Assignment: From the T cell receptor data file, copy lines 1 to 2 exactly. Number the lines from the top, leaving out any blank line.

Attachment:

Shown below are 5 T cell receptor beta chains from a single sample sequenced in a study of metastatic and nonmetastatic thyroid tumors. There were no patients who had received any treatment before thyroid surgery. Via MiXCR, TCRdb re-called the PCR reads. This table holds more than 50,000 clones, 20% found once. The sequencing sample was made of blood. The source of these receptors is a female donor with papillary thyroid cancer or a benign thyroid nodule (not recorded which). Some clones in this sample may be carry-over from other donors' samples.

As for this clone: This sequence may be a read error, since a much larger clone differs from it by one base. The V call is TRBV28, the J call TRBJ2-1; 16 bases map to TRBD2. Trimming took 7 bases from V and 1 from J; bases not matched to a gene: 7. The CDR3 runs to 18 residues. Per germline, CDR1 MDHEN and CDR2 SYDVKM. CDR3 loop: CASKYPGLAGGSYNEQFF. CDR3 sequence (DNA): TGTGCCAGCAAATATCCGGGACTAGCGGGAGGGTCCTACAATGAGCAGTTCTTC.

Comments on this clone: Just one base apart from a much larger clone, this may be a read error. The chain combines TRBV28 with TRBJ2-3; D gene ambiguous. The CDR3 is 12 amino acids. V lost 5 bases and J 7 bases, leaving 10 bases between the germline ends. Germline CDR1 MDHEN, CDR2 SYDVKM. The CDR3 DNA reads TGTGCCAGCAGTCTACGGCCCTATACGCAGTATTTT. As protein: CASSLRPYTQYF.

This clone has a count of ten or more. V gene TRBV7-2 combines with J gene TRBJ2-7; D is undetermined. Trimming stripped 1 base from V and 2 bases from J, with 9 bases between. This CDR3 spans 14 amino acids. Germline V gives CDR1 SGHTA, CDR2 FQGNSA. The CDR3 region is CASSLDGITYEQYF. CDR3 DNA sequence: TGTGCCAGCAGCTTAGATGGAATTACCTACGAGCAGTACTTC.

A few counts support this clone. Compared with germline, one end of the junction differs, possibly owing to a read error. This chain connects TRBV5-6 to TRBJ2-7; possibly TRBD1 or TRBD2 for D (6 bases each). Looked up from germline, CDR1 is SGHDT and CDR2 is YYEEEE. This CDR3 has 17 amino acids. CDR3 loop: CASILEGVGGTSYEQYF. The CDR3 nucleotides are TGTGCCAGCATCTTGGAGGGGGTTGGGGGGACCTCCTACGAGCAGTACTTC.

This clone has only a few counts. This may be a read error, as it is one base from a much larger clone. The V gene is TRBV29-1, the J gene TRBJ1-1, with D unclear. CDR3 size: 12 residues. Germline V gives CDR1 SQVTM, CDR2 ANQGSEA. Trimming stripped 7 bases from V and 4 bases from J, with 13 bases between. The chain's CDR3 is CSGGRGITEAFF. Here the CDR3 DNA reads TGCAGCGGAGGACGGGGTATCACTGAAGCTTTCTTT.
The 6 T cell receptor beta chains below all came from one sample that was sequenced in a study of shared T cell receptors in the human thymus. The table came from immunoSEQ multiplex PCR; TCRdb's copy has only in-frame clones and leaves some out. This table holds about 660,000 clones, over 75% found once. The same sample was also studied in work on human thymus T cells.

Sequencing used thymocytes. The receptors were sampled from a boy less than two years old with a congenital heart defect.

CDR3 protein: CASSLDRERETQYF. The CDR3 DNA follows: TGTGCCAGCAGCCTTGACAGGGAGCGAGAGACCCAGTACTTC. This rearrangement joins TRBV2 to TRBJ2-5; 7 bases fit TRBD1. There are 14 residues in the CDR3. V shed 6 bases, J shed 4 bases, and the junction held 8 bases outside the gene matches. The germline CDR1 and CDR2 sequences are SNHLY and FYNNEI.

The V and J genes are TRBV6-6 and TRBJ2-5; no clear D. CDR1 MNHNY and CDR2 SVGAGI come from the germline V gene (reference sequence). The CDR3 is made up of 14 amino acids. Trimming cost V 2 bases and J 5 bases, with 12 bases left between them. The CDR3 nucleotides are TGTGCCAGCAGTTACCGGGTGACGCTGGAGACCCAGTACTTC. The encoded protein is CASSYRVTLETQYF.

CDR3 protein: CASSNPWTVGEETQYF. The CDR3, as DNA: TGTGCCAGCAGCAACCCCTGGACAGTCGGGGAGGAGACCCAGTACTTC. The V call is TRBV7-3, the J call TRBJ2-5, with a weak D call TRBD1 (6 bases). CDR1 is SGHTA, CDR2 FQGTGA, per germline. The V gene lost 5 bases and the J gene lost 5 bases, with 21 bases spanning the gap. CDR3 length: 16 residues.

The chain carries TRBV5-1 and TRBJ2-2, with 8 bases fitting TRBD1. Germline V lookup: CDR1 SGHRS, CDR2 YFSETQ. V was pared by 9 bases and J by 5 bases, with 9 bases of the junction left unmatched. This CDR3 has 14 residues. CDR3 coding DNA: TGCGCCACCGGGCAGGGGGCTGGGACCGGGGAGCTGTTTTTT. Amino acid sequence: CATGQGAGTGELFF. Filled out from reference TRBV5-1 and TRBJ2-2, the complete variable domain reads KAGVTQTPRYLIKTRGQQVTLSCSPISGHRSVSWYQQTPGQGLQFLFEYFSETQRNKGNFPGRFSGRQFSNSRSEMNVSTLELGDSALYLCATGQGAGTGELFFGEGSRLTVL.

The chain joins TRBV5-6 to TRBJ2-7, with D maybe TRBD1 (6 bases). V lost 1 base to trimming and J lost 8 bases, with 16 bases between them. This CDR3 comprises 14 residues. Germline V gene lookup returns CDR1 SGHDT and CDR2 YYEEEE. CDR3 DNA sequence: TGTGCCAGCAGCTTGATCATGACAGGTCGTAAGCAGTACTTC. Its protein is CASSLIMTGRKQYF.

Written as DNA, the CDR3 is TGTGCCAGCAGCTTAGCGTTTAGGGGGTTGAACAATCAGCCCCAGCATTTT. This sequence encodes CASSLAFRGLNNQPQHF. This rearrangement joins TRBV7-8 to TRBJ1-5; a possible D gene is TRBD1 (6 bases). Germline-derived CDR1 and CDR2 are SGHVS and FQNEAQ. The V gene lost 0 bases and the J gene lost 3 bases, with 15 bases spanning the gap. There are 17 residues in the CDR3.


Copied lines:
Shown below are 5 T cell receptor beta chains from a single sample sequenced in a study of metastatic and nonmetastatic thyroid tumors. There were no patients who had received any treatment before thyroid surgery. Via MiXCR, TCRdb re-called the PCR reads. This table holds more than 50,000 clones, 20% found once. The sequencing sample was made of blood. The source of these receptors is a female donor with papillary thyroid cancer or a benign thyroid nodule (not recorded which). Some clones in this sample may be carry-over from other donors' samples.

As for this clone: This sequence may be a read error, since a much larger clone differs from it by one base. The V call is TRBV28, the J call TRBJ2-1; 16 bases map to TRBD2. Trimming took 7 bases from V and 1 from J; bases not matched to a gene: 7. The CDR3 runs to 18 residues. Per germline, CDR1 MDHEN and CDR2 SYDVKM. CDR3 loop: CASKYPGLAGGSYNEQFF. CDR3 sequence (DNA): TGTGCCAGCAAATATCCGGGACTAGCGGGAGGGTCCTACAATGAGCAGTTCTTC.